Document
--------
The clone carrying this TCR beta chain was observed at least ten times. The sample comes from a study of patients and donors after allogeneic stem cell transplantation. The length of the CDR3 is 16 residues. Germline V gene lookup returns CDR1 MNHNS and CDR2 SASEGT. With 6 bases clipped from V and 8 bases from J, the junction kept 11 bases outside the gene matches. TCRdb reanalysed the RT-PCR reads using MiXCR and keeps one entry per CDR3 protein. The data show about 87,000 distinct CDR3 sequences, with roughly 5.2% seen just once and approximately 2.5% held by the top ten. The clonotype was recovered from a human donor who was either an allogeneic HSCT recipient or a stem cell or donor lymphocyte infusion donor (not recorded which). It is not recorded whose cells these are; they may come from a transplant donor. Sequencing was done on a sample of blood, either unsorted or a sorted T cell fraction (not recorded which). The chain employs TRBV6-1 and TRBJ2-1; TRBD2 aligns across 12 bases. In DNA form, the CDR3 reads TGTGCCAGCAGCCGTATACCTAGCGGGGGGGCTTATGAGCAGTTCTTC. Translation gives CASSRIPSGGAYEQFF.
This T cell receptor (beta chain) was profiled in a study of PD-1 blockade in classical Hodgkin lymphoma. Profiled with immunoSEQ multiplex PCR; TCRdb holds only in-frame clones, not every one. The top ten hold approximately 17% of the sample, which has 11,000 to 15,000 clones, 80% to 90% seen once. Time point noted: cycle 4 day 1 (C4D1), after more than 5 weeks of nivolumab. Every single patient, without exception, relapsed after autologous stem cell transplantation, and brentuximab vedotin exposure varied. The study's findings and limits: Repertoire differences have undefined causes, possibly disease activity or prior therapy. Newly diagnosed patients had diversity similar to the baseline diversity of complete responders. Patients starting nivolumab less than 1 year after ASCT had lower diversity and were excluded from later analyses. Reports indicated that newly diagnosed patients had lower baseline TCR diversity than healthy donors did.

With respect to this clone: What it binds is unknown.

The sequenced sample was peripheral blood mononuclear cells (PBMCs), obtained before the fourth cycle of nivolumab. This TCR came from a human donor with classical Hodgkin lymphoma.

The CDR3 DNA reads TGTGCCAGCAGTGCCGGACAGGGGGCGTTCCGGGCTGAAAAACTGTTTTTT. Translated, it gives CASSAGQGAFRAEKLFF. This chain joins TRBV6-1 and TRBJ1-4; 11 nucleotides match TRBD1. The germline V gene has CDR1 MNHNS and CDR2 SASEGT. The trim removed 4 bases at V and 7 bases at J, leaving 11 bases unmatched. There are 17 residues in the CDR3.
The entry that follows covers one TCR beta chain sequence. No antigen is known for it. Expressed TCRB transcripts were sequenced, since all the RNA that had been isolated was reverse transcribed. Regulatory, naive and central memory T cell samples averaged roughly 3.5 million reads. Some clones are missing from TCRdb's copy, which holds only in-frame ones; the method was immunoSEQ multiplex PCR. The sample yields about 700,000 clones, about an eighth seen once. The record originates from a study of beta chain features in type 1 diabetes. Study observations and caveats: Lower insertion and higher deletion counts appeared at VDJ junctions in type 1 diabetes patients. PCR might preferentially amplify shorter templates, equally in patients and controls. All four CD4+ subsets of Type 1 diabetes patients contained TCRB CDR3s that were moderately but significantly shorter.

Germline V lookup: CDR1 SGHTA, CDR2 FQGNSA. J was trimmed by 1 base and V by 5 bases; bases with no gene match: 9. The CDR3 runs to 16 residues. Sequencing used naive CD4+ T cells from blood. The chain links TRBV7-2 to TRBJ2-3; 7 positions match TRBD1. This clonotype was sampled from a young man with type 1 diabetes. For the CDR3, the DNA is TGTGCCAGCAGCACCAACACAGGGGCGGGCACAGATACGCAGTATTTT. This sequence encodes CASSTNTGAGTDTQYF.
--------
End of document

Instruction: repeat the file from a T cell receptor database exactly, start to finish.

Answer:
The clone carrying this TCR beta chain was observed at least ten times. The sample comes from a study of patients and donors after allogeneic stem cell transplantation. The length of the CDR3 is 16 residues. Germline V gene lookup returns CDR1 MNHNS and CDR2 SASEGT. With 6 bases clipped from V and 8 bases from J, the junction kept 11 bases outside the gene matches. TCRdb reanalysed the RT-PCR reads using MiXCR and keeps one entry per CDR3 protein. The data show about 87,000 distinct CDR3 sequences, with roughly 5.2% seen just once and approximately 2.5% held by the top ten. The clonotype was recovered from a human donor who was either an allogeneic HSCT recipient or a stem cell or donor lymphocyte infusion donor (not recorded which). It is not recorded whose cells these are; they may come from a transplant donor. Sequencing was done on a sample of blood, either unsorted or a sorted T cell fraction (not recorded which). The chain employs TRBV6-1 and TRBJ2-1; TRBD2 aligns across 12 bases. In DNA form, the CDR3 reads TGTGCCAGCAGCCGTATACCTAGCGGGGGGGCTTATGAGCAGTTCTTC. Translation gives CASSRIPSGGAYEQFF.
This T cell receptor (beta chain) was profiled in a study of PD-1 blockade in classical Hodgkin lymphoma. Profiled with immunoSEQ multiplex PCR; TCRdb holds only in-frame clones, not every one. The top ten hold approximately 17% of the sample, which has 11,000 to 15,000 clones, 80% to 90% seen once. Time point noted: cycle 4 day 1 (C4D1), after more than 5 weeks of nivolumab. Every single patient, without exception, relapsed after autologous stem cell transplantation, and brentuximab vedotin exposure varied. The study's findings and limits: Repertoire differences have undefined causes, possibly disease activity or prior therapy. Newly diagnosed patients had diversity similar to the baseline diversity of complete responders. Patients starting nivolumab less than 1 year after ASCT had lower diversity and were excluded from later analyses. Reports indicated that newly diagnosed patients had lower baseline TCR diversity than healthy donors did.

With respect to this clone: What it binds is unknown.

The sequenced sample was peripheral blood mononuclear cells (PBMCs), obtained before the fourth cycle of nivolumab. This TCR came from a human donor with classical Hodgkin lymphoma.

The CDR3 DNA reads TGTGCCAGCAGTGCCGGACAGGGGGCGTTCCGGGCTGAAAAACTGTTTTTT. Translated, it gives CASSAGQGAFRAEKLFF. This chain joins TRBV6-1 and TRBJ1-4; 11 nucleotides match TRBD1. The germline V gene has CDR1 MNHNS and CDR2 SASEGT. The trim removed 4 bases at V and 7 bases at J, leaving 11 bases unmatched. There are 17 residues in the CDR3.
The entry that follows covers one TCR beta chain sequence. No antigen is known for it. Expressed TCRB transcripts were sequenced, since all the RNA that had been isolated was reverse transcribed. Regulatory, naive and central memory T cell samples averaged roughly 3.5 million reads. Some clones are missing from TCRdb's copy, which holds only in-frame ones; the method was immunoSEQ multiplex PCR. The sample yields about 700,000 clones, about an eighth seen once. The record originates from a study of beta chain features in type 1 diabetes. Study observations and caveats: Lower insertion and higher deletion counts appeared at VDJ junctions in type 1 diabetes patients. PCR might preferentially amplify shorter templates, equally in patients and controls. All four CD4+ subsets of Type 1 diabetes patients contained TCRB CDR3s that were moderately but significantly shorter.

Germline V lookup: CDR1 SGHTA, CDR2 FQGNSA. J was trimmed by 1 base and V by 5 bases; bases with no gene match: 9. The CDR3 runs to 16 residues. Sequencing used naive CD4+ T cells from blood. The chain links TRBV7-2 to TRBJ2-3; 7 positions match TRBD1. This clonotype was sampled from a young man with type 1 diabetes. For the CDR3, the DNA is TGTGCCAGCAGCACCAACACAGGGGCGGGCACAGATACGCAGTATTTT. This sequence encodes CASSTNTGAGTDTQYF.